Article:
Xbox 360 review: Fallout: New Vegas

Following the success of Bethesda's revival of the post-apocalyptic franchise in the form of Fallout 3, Fallout: New Vegas carries on much of the legacy, adding in a few new gameplay features as well as a somewhat different approach to the layout of the world. This time around, the story follows a courier who has been tasked with delivering a platinum poker chip to one of the Mojave's VIPs. Unfortunately, the Courier has a run-in with a rather unfriendly New Vegas thug named Benny, who shoots and buries him in a small town graveyard. Miraculously, the Courier survives and - following a series of optional tutorial tasks in the town of Goodsprings - sets out to unravel the mysteries surrounding Benny and the Platinum Chip.

It becomes quite apparent early on that the Platinum Chip is of great value to a number of the major factions of the Mojave. Despite its appearance, the Platinum Chip is embedded with hardware that allows it to interact with certain computers, and it has the potential to turn the tide of the long-running struggle between the New California Republic and Caesar's Legion over control of the Mojave. The element of making decisions that influence your karma is still present in New Vegas, though it is not as important a factor as in Fallout 3. Instead, making alliances and enemies is key. Aiding certain factions will open up some quests while barring access to others, and it is impossible to be on everyone's good side at any given time. You will have to think carefully about which paths you wish to take, though this presents a huge element of freedom, as no two playthroughs will be quite the same.

In fact, the freedom to do whatever you want is what makes New Vegas so much more accessible than its predecessor. Whereas Fallout 3 started you off in a vault and then sent you on a path through the Capital Wasteland - an area largely designed around ruined buildings, empty streets, and narrow subway tunnels - Fallout: New Vegas allows you to have your run of the desert, every one of its vast open expanses ready to be explored. Granted, there are some areas home to wildlife and enemies that require some leveling up before you can hold your own against them. But the sidequests feel less like a required means of boosting EXP in order to progress further in the main game, and more like the developers put thoughtful care behind nearly each and every one.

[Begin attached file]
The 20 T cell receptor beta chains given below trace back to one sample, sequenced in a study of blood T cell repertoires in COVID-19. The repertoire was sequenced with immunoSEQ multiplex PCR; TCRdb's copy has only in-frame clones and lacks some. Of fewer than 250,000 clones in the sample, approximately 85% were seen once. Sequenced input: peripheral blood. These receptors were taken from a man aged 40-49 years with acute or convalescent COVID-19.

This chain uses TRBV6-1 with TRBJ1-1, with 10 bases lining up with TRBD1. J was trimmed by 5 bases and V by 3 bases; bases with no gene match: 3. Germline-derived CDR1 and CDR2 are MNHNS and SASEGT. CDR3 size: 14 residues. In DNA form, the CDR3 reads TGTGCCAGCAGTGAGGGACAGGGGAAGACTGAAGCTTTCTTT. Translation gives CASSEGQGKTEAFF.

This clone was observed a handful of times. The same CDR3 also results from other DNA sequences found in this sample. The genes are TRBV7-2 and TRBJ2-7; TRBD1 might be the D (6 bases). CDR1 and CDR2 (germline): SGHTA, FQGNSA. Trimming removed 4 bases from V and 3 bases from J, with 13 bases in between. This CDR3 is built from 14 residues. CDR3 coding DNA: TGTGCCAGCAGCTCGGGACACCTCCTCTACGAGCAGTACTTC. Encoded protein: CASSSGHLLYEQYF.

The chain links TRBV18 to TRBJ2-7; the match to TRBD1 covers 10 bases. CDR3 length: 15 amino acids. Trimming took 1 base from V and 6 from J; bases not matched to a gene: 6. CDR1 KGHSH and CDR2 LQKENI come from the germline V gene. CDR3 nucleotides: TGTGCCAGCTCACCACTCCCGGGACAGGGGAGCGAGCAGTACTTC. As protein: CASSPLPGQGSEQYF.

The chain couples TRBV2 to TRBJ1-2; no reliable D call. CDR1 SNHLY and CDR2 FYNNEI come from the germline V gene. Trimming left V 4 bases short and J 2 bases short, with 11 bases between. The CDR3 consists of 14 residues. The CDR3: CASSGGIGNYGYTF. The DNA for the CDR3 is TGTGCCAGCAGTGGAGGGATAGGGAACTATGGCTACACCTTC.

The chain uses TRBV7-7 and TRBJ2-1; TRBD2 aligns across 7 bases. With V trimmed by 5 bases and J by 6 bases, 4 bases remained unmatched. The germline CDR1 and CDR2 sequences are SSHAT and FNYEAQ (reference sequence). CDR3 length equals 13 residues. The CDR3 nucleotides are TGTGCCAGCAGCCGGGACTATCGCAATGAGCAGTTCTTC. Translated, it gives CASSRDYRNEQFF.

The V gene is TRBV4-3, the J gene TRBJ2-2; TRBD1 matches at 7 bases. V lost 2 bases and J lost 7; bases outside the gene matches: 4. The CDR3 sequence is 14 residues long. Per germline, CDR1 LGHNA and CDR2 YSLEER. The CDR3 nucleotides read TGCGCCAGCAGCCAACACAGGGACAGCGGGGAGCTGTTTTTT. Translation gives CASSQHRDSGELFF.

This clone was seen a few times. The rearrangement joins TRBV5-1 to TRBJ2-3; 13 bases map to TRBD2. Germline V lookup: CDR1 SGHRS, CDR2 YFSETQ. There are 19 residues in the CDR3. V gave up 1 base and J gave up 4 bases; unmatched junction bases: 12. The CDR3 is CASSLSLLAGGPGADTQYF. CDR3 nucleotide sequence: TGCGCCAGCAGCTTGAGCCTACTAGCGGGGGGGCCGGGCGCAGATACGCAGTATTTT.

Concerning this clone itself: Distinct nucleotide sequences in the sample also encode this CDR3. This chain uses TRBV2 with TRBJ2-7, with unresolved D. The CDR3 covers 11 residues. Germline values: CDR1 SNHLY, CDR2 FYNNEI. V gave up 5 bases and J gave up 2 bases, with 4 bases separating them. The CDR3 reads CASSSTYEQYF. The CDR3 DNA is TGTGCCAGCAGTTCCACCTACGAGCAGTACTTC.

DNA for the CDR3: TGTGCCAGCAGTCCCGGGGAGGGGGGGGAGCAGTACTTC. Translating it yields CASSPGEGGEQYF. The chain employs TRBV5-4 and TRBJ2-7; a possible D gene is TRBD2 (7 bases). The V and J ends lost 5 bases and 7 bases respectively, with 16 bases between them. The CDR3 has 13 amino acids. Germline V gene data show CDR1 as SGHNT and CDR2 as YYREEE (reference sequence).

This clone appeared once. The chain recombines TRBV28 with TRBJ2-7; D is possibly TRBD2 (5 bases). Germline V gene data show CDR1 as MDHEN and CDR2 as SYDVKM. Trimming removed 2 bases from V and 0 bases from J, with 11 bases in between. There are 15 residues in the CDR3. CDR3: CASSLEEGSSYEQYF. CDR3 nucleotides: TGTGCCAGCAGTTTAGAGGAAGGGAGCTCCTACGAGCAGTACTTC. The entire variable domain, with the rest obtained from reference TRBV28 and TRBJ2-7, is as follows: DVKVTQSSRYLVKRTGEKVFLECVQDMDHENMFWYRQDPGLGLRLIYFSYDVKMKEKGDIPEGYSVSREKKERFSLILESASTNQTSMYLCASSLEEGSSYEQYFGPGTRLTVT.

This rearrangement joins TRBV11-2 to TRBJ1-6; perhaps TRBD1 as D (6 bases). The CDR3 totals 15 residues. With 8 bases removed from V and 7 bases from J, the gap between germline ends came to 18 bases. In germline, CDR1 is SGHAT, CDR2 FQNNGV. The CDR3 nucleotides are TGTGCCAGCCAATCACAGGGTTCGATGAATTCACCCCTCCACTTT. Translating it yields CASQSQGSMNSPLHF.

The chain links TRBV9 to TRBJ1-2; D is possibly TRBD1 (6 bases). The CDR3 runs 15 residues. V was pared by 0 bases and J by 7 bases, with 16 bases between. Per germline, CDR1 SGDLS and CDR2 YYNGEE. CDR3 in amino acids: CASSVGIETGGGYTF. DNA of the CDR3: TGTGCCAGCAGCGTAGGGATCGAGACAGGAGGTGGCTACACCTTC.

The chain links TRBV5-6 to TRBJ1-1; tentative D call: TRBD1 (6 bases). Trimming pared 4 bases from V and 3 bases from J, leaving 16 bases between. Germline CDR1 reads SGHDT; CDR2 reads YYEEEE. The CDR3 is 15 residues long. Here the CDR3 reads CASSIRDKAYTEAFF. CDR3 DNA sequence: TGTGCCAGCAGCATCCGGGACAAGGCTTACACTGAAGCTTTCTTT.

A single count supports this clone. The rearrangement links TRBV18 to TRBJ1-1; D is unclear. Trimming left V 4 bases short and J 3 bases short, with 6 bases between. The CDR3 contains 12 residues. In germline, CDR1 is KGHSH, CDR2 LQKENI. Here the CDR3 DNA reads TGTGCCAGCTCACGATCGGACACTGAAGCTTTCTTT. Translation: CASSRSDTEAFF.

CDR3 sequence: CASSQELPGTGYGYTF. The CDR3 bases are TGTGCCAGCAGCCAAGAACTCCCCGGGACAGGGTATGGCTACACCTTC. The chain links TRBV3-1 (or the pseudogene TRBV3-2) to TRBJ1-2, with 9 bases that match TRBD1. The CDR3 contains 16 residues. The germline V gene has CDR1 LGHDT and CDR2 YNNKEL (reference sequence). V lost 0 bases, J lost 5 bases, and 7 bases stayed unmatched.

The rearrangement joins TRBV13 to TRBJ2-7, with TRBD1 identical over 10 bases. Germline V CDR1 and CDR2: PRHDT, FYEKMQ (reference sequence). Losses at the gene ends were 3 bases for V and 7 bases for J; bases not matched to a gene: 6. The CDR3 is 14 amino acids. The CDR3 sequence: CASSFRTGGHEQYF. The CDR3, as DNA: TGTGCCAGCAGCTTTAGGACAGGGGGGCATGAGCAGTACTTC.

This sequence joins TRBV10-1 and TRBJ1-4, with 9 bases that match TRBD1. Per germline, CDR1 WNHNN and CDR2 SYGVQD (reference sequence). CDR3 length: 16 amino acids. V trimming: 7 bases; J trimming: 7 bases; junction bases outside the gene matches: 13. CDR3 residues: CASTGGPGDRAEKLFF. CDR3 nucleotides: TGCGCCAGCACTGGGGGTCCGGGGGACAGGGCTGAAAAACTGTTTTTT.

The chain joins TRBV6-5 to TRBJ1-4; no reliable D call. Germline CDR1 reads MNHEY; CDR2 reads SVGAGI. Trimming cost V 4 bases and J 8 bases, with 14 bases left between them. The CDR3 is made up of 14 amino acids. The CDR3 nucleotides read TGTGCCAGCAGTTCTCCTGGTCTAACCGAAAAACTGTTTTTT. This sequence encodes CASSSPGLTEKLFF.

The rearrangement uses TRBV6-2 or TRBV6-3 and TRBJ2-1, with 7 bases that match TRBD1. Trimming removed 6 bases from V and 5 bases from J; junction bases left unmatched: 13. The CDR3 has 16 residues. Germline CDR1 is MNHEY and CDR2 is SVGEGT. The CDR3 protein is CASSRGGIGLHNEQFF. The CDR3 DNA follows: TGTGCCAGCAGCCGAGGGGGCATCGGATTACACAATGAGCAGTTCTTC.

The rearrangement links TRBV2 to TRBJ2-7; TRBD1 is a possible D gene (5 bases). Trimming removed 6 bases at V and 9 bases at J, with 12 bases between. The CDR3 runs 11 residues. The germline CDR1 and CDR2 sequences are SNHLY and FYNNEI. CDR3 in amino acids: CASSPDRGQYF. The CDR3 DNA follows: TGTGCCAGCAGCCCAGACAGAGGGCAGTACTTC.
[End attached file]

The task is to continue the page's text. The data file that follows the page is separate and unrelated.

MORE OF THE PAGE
Because New Vegas still has electricity and clean water, it is much easier to find fresh food. This in turn decreases the likelihood that the Courier will receive radiation poisoning. The variety of enemies also differs from those in Fallout 3. Instead of facing down the hulking super mutants time and time again, the Courier will have more frequent run-ins with the mutated wildlife of Nightstalkers and Cazadors, as well as groups of Fiends, Powder Gangers, and whatever factions you choose to align yourself against. Leveling up progresses in the same manner, and a number of perks - including bloody mess, better critical hits, and earning experience points at a slightly faster rate - are retained. Some perks will be earned over time based on repeated behavior, such as a higher damage against specific enemies after you have killed enough of them.

Unlike Fallout 3, New Vegas does not opt for major focus on one single story. True, the game follows the Courier from start to finish, but it takes on a multi-layered approach, shaping the different factions and exploring their investment in the treasures of the Mojave. The more time you spend getting to know these groups, the more rewarding the experience will be. That said, the original plot point concerning Benny builds up for the better portion of the first half of the game, but never reaches the boiling point one might hope for. Each ending to his story ends up feeling lackluster in comparison to the choices made regarding the NCR, Caesar's Legion, or Mr. House.

The atmosphere is top-notch, and the team behind New Vegas really captured the essence of the American west and found a way to perfectly balance it with a retro future setting. Beyond the Elvis impersonators, strippers, and casino thugs that line the streets of New Vegas, there are plenty cowboy-themed characters, farmsteads, campgrounds, and mines scattered across the Mojave to keep the exploration side of things interesting. While you visit them, you can tune your Pip-Boy to a few radio stations that play the music of Dean Martin, Kay Kyser, Marty Robbins, Guy Mitchell, and more.

The voice actors put forth quite a performance, too. Matthew Perry does well in his portrayal of Benny, but the companion characters are the ones who often steal the spotlight. Lily is a Super Mutant who was once an old lady, and thus expresses many grandmotherly tendencies. Danny Trejo voices Raul, a ghoul who is handy at repairing your equipment, but could often care less to jump feet first into a tense situation. Felicia Day lends her voice to Veronica, a young member of the Brotherhood of Steel who provides you with a plethora of information (and opinions) regarding the various factions in the Mojave. Even Rex, the cybernetic dog who does little more than bark, adds a little personality to your company.

Fallout: New Vegas is not the prettiest game current-gen consoles have to offer. Some textures will take a moment or two to pop, and though character models move fluidly, their facial expressions are limited. But with everything else that New Vegas does well, it's easy to look past the visual shortcomings. There's a whole lot to explore in the Mojave, and no matter how you choose to approach it, know that you will have blast doing so.

My rating: 8.75 (out of 10)

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